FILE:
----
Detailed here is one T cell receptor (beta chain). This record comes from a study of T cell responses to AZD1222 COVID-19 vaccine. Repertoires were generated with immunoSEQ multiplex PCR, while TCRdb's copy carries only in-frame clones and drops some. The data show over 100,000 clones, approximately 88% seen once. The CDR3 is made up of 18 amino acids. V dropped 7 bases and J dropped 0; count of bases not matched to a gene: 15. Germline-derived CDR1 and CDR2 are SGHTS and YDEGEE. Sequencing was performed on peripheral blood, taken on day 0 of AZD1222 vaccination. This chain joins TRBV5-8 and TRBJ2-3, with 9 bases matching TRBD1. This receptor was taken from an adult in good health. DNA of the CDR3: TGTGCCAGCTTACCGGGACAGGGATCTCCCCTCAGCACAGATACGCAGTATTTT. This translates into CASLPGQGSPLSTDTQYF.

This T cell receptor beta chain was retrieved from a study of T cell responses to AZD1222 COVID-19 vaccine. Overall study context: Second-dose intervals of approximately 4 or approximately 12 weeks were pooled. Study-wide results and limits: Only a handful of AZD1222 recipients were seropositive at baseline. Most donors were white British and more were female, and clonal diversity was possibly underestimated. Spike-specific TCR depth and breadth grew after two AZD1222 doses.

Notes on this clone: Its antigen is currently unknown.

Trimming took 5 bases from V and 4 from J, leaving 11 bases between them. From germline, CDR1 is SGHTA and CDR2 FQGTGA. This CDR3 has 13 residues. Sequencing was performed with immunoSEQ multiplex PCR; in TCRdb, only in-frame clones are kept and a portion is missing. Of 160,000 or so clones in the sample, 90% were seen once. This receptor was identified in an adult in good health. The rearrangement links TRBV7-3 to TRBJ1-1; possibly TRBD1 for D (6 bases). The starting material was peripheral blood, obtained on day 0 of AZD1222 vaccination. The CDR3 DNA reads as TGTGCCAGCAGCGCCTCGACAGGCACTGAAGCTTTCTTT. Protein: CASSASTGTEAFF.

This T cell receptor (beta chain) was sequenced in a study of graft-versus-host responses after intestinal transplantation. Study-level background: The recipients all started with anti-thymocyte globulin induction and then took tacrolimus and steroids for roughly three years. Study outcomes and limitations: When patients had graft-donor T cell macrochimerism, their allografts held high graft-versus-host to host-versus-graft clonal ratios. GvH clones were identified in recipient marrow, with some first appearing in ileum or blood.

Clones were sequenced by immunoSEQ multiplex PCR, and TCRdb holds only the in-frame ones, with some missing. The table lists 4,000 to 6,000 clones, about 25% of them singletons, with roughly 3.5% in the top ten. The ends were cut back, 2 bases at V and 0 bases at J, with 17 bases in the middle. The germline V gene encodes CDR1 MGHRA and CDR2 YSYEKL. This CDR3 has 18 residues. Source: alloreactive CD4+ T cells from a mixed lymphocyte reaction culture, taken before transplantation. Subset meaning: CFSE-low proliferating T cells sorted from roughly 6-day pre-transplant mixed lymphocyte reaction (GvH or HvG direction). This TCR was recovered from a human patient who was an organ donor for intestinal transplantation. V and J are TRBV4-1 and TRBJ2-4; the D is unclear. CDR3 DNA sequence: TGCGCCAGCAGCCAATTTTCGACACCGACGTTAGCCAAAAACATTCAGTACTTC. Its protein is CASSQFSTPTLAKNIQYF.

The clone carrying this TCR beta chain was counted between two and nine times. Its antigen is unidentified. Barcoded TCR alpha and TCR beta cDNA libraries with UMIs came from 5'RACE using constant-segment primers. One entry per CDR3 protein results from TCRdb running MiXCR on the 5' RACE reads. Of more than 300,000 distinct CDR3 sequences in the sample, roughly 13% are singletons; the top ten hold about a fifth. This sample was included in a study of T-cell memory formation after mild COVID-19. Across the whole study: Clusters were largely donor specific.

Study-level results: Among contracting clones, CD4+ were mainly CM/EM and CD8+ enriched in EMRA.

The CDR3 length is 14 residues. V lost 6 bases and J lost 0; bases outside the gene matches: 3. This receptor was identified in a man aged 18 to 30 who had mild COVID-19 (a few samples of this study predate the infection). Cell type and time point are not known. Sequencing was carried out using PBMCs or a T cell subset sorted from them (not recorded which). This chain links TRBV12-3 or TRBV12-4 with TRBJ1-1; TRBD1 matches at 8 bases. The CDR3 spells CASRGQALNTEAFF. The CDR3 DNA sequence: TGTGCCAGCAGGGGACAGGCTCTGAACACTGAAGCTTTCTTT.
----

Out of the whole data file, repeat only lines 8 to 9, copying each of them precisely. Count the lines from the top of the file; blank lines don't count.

Study-level results: Among contracting clones, CD4+ were mainly CM/EM and CD8+ enriched in EMRA.

The CDR3 length is 14 residues. V lost 6 bases and J lost 0; bases outside the gene matches: 3. This receptor was identified in a man aged 18 to 30 who had mild COVID-19 (a few samples of this study predate the infection). Cell type and time point are not known. Sequencing was carried out using PBMCs or a T cell subset sorted from them (not recorded which). This chain links TRBV12-3 or TRBV12-4 with TRBJ1-1; TRBD1 matches at 8 bases. The CDR3 spells CASRGQALNTEAFF. The CDR3 DNA sequence: TGTGCCAGCAGGGGACAGGCTCTGAACACTGAAGCTTTCTTT.